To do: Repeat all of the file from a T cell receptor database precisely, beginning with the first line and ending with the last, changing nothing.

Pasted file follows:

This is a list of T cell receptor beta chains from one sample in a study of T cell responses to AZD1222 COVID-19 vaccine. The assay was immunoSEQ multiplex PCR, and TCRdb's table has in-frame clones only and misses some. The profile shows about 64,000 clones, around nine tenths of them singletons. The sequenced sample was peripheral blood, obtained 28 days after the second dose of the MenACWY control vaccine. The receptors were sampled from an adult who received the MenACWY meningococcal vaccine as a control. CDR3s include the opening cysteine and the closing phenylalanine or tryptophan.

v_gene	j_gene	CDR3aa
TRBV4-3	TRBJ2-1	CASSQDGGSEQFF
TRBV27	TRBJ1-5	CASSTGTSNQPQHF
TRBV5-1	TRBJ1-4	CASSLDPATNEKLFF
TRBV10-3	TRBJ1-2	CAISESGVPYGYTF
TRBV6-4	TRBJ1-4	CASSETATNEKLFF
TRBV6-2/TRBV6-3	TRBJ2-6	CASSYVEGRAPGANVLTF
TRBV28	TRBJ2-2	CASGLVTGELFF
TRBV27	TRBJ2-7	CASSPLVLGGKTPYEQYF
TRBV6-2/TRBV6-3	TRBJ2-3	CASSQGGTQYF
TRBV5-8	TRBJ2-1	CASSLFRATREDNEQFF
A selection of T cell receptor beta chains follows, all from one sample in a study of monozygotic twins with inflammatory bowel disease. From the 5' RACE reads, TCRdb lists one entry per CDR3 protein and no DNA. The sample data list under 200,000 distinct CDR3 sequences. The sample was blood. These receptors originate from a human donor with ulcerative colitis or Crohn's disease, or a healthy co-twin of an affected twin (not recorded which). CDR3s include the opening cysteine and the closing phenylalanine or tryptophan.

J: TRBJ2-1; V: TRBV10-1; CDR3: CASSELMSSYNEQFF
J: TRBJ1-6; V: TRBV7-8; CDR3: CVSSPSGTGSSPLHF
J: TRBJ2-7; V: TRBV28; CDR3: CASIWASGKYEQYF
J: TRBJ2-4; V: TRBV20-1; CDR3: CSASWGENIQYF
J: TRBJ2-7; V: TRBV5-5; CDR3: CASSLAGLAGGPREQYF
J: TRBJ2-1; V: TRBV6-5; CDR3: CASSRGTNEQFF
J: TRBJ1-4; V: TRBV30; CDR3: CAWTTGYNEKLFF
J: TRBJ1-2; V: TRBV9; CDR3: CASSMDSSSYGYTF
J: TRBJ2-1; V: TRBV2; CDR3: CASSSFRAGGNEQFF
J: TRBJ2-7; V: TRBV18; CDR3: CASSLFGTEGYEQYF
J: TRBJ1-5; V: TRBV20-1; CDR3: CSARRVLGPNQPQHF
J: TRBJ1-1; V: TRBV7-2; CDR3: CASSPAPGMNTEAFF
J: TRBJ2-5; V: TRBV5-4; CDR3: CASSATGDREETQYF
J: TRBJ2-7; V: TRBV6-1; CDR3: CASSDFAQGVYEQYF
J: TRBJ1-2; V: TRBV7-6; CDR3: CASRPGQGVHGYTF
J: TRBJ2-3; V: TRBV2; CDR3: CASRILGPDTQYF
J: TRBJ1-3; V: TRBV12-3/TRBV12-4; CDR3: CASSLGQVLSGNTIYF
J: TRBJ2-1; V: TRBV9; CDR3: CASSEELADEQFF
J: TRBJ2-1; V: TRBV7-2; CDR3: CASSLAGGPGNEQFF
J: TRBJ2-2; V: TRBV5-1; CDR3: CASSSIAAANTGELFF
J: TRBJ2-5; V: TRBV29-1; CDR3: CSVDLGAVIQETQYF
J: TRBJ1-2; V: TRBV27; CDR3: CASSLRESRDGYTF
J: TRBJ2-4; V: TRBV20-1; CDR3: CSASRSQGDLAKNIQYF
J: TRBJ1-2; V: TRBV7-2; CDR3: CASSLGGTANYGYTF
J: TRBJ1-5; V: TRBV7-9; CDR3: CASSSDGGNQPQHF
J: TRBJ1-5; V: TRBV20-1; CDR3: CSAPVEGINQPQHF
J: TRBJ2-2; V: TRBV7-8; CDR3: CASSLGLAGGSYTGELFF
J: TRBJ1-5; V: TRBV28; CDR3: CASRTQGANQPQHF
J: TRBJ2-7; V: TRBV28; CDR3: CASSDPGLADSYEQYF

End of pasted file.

This is a list of T cell receptor beta chains from one sample in a study of T cell responses to AZD1222 COVID-19 vaccine. The assay was immunoSEQ multiplex PCR, and TCRdb's table has in-frame clones only and misses some. The profile shows about 64,000 clones, around nine tenths of them singletons. The sequenced sample was peripheral blood, obtained 28 days after the second dose of the MenACWY control vaccine. The receptors were sampled from an adult who received the MenACWY meningococcal vaccine as a control. CDR3s include the opening cysteine and the closing phenylalanine or tryptophan.

v_gene	j_gene	CDR3aa
TRBV4-3	TRBJ2-1	CASSQDGGSEQFF
TRBV27	TRBJ1-5	CASSTGTSNQPQHF
TRBV5-1	TRBJ1-4	CASSLDPATNEKLFF
TRBV10-3	TRBJ1-2	CAISESGVPYGYTF
TRBV6-4	TRBJ1-4	CASSETATNEKLFF
TRBV6-2/TRBV6-3	TRBJ2-6	CASSYVEGRAPGANVLTF
TRBV28	TRBJ2-2	CASGLVTGELFF
TRBV27	TRBJ2-7	CASSPLVLGGKTPYEQYF
TRBV6-2/TRBV6-3	TRBJ2-3	CASSQGGTQYF
TRBV5-8	TRBJ2-1	CASSLFRATREDNEQFF
A selection of T cell receptor beta chains follows, all from one sample in a study of monozygotic twins with inflammatory bowel disease. From the 5' RACE reads, TCRdb lists one entry per CDR3 protein and no DNA. The sample data list under 200,000 distinct CDR3 sequences. The sample was blood. These receptors originate from a human donor with ulcerative colitis or Crohn's disease, or a healthy co-twin of an affected twin (not recorded which). CDR3s include the opening cysteine and the closing phenylalanine or tryptophan.

J: TRBJ2-1; V: TRBV10-1; CDR3: CASSELMSSYNEQFF
J: TRBJ1-6; V: TRBV7-8; CDR3: CVSSPSGTGSSPLHF
J: TRBJ2-7; V: TRBV28; CDR3: CASIWASGKYEQYF
J: TRBJ2-4; V: TRBV20-1; CDR3: CSASWGENIQYF
J: TRBJ2-7; V: TRBV5-5; CDR3: CASSLAGLAGGPREQYF
J: TRBJ2-1; V: TRBV6-5; CDR3: CASSRGTNEQFF
J: TRBJ1-4; V: TRBV30; CDR3: CAWTTGYNEKLFF
J: TRBJ1-2; V: TRBV9; CDR3: CASSMDSSSYGYTF
J: TRBJ2-1; V: TRBV2; CDR3: CASSSFRAGGNEQFF
J: TRBJ2-7; V: TRBV18; CDR3: CASSLFGTEGYEQYF
J: TRBJ1-5; V: TRBV20-1; CDR3: CSARRVLGPNQPQHF
J: TRBJ1-1; V: TRBV7-2; CDR3: CASSPAPGMNTEAFF
J: TRBJ2-5; V: TRBV5-4; CDR3: CASSATGDREETQYF
J: TRBJ2-7; V: TRBV6-1; CDR3: CASSDFAQGVYEQYF
J: TRBJ1-2; V: TRBV7-6; CDR3: CASRPGQGVHGYTF
J: TRBJ2-3; V: TRBV2; CDR3: CASRILGPDTQYF
J: TRBJ1-3; V: TRBV12-3/TRBV12-4; CDR3: CASSLGQVLSGNTIYF
J: TRBJ2-1; V: TRBV9; CDR3: CASSEELADEQFF
J: TRBJ2-1; V: TRBV7-2; CDR3: CASSLAGGPGNEQFF
J: TRBJ2-2; V: TRBV5-1; CDR3: CASSSIAAANTGELFF
J: TRBJ2-5; V: TRBV29-1; CDR3: CSVDLGAVIQETQYF
J: TRBJ1-2; V: TRBV27; CDR3: CASSLRESRDGYTF
J: TRBJ2-4; V: TRBV20-1; CDR3: CSASRSQGDLAKNIQYF
J: TRBJ1-2; V: TRBV7-2; CDR3: CASSLGGTANYGYTF
J: TRBJ1-5; V: TRBV7-9; CDR3: CASSSDGGNQPQHF
J: TRBJ1-5; V: TRBV20-1; CDR3: CSAPVEGINQPQHF
J: TRBJ2-2; V: TRBV7-8; CDR3: CASSLGLAGGSYTGELFF
J: TRBJ1-5; V: TRBV28; CDR3: CASRTQGANQPQHF
J: TRBJ2-7; V: TRBV28; CDR3: CASSDPGLADSYEQYF